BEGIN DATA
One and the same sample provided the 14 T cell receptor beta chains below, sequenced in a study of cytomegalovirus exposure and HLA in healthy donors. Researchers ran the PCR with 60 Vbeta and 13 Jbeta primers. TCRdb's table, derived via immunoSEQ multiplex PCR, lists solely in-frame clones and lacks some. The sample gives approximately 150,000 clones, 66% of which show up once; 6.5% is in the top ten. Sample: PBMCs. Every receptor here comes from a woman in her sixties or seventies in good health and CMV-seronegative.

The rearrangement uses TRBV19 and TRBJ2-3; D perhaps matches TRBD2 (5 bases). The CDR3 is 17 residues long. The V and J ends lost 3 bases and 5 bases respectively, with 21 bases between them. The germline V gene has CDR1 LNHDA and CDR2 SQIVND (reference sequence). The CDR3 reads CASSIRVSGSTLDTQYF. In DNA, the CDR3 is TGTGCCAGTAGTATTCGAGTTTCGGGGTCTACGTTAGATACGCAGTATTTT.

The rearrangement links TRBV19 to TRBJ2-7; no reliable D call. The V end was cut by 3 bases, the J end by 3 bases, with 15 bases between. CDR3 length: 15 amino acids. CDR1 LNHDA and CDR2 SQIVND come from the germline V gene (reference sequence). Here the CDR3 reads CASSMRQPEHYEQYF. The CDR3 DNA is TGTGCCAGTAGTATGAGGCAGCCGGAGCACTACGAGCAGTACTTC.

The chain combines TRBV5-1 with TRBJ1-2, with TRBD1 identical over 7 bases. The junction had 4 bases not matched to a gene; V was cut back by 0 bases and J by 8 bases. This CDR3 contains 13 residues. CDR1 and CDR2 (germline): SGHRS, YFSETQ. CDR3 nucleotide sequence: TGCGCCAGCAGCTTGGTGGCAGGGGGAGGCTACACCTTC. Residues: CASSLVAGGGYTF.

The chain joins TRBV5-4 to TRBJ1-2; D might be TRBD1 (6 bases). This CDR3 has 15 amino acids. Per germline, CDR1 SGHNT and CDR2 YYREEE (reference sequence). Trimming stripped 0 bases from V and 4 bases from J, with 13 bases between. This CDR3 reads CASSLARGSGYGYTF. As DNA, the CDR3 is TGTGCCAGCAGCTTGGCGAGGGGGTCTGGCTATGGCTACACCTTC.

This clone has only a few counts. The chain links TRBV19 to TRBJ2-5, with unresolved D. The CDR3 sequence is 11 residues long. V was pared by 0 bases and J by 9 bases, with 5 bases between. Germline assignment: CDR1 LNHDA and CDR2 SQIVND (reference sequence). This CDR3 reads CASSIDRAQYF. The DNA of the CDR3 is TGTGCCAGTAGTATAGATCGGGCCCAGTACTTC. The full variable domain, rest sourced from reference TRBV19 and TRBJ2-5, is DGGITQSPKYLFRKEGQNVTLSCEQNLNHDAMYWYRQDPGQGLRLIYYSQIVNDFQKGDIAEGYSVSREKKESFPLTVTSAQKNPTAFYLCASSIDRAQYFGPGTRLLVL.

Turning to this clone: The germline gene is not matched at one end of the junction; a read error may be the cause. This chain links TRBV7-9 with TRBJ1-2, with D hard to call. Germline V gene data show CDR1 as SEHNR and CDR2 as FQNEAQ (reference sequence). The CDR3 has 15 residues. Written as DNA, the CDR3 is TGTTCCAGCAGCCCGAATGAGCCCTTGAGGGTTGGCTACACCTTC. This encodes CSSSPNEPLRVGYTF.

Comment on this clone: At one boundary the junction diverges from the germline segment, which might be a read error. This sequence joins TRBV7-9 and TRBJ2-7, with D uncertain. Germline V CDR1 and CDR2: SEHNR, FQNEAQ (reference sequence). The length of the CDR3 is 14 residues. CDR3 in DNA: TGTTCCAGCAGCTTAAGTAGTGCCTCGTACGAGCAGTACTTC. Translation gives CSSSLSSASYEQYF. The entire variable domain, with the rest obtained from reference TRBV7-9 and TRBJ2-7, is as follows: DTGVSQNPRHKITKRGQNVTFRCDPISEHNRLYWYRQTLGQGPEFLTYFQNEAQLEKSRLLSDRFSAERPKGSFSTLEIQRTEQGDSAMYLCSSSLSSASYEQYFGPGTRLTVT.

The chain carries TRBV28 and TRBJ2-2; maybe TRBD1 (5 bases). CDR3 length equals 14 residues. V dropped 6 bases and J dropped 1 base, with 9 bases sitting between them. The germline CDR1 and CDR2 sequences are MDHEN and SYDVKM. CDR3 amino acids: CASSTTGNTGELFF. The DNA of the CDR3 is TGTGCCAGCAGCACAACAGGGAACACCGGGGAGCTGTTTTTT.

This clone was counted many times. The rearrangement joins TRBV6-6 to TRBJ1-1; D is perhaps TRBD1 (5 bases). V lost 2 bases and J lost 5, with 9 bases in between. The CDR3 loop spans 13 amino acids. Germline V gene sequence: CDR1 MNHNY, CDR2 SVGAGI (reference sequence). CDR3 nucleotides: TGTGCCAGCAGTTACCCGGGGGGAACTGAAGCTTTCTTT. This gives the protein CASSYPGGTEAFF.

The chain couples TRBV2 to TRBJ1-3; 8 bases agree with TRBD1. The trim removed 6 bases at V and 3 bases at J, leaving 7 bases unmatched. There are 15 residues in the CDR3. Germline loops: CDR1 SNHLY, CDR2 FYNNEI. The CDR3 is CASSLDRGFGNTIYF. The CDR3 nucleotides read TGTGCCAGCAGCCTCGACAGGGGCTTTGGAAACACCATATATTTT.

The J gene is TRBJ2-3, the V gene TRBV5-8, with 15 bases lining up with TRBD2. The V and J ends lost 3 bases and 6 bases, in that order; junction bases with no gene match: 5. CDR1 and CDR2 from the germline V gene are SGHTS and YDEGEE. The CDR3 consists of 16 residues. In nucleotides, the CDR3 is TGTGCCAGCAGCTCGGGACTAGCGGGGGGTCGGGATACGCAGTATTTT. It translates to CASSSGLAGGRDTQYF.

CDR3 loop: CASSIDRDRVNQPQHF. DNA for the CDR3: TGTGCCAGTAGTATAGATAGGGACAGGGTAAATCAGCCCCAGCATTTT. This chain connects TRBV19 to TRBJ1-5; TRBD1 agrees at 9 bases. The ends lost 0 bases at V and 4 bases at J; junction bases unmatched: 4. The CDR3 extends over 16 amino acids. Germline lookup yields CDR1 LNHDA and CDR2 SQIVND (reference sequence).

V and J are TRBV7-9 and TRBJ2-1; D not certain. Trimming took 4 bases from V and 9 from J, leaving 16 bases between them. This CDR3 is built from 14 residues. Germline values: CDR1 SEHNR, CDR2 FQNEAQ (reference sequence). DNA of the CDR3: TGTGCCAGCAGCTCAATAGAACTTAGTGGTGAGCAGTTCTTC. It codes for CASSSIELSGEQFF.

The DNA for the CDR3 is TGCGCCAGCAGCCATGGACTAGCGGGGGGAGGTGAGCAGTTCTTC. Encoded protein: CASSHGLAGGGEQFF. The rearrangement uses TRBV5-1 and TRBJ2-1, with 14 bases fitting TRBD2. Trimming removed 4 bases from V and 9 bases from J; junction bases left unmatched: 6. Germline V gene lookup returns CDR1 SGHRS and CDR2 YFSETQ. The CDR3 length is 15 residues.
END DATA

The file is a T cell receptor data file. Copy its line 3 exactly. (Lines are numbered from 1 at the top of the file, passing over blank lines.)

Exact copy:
The rearrangement links TRBV19 to TRBJ2-7; no reliable D call. The V end was cut by 3 bases, the J end by 3 bases, with 15 bases between. CDR3 length: 15 amino acids. CDR1 LNHDA and CDR2 SQIVND come from the germline V gene (reference sequence). Here the CDR3 reads CASSMRQPEHYEQYF. The CDR3 DNA is TGTGCCAGTAGTATGAGGCAGCCGGAGCACTACGAGCAGTACTTC.